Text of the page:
Almost eight years ago, Steve Huntington and a friend heard about an abandoned '53 F-100 project. They checked it out and decided to go in halves on the truck, which seemed like it'd be easy to turn 'n' burn and make some cash. I don't know what it is about enthusiasm for a prospective project that turns one's eyes away from some of the things that should be scrutinized but are instead discounted amongst the excitement, but the guys soon found the '53 came with a free can of worms they hadn't noticed-a supposedly "fresh" flathead that was ultimately replaced with a 289 from another friend's disabled '67 Cougar. Soon Steve was getting deep into the F-100 both time- and moneywise, and he knew he was going to keep the Ford after all this was said and done, so he bought his partner out of the deal.

Steve works evenings at his job, which left him with the pleasant hours from midnight till 2 a.m. to work on the truck in his garage, which is where he'd spend those two hours every day for the next four years. He updated the stock chassis using a Fatman Fabrications Mustang II IFS with coilovers up front, and he built his own triangulated four-link to hold the 9-inch in place between the Dennis Carpenter rear fender. The same Cougar that relinquished its 289 gave up its C-4 trans, steering column, and gas tank, all of which Steve put to good use in the Effie. The small-block was in decent running order, and all it really needed aside from a new paint job was the 525-cfm Road Demon four-barrel Steve added along with the owner-built 2-inch stainless exhaust system that uses two Flowmaster 50 Series mufflers. During all this, Steve was underneath the truck with the grinder one night when it came down on his wrist before it stopped spinning, leaving a deep cut that required a trip to the hospital, surgery, physical therapy, and four months off to recover, but he persevered!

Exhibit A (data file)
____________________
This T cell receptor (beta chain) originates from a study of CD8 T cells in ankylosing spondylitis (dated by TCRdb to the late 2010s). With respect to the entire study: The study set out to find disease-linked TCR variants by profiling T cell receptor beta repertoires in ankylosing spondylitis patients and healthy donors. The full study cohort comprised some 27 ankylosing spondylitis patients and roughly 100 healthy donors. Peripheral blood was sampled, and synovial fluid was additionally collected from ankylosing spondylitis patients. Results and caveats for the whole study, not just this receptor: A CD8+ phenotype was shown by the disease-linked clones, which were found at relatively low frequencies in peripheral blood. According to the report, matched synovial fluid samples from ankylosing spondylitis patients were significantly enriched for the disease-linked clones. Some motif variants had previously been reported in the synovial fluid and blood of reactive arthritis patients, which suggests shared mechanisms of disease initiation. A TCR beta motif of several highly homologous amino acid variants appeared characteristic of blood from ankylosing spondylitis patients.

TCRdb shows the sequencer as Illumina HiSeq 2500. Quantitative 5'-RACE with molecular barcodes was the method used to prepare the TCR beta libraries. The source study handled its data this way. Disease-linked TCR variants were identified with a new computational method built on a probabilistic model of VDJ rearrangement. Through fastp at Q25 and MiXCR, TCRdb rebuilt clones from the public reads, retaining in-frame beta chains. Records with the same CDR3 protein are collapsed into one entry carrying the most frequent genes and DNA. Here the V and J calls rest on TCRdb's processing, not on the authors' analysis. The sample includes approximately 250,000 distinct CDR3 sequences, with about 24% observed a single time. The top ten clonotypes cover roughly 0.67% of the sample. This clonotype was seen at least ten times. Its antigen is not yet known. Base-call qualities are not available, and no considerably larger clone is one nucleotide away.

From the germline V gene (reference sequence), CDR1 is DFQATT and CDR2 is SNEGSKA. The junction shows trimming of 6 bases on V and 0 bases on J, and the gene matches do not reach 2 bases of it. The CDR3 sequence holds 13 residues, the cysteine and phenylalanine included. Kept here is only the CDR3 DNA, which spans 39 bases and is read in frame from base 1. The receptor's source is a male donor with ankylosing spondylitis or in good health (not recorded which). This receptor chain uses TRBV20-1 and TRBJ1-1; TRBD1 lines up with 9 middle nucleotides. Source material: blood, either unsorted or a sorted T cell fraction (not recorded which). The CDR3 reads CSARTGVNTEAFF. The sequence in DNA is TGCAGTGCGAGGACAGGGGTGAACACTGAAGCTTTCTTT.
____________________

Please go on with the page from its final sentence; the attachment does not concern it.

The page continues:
The bodywork threw a wrench in the works as far as a speedy build was concerned. Steve wound up replacing almost the whole bottom 6 inches of the rusted cab and doors before calling it good. He followed that up by ordering a new bedbox and wood kit from Dan Carpenter, and new stock-width steel rear fenders from Dennis Carpenter. For paint, Steve sprayed the top with blue from a '76 Chevy truck and the body with '02 Chrysler gray. In the midst of another fiasco, he had some help from Terry Getzelman, who squirted and rubbed out the bed for him in a pinch. Even though she helped all the way through the project, one notable task Steve's wife Deb took on was staining the oak bed wood. Tying the outside of the truck together are four American Racing Salt Flat wheels with "as-cast" centers wrapped in big 'n' littles.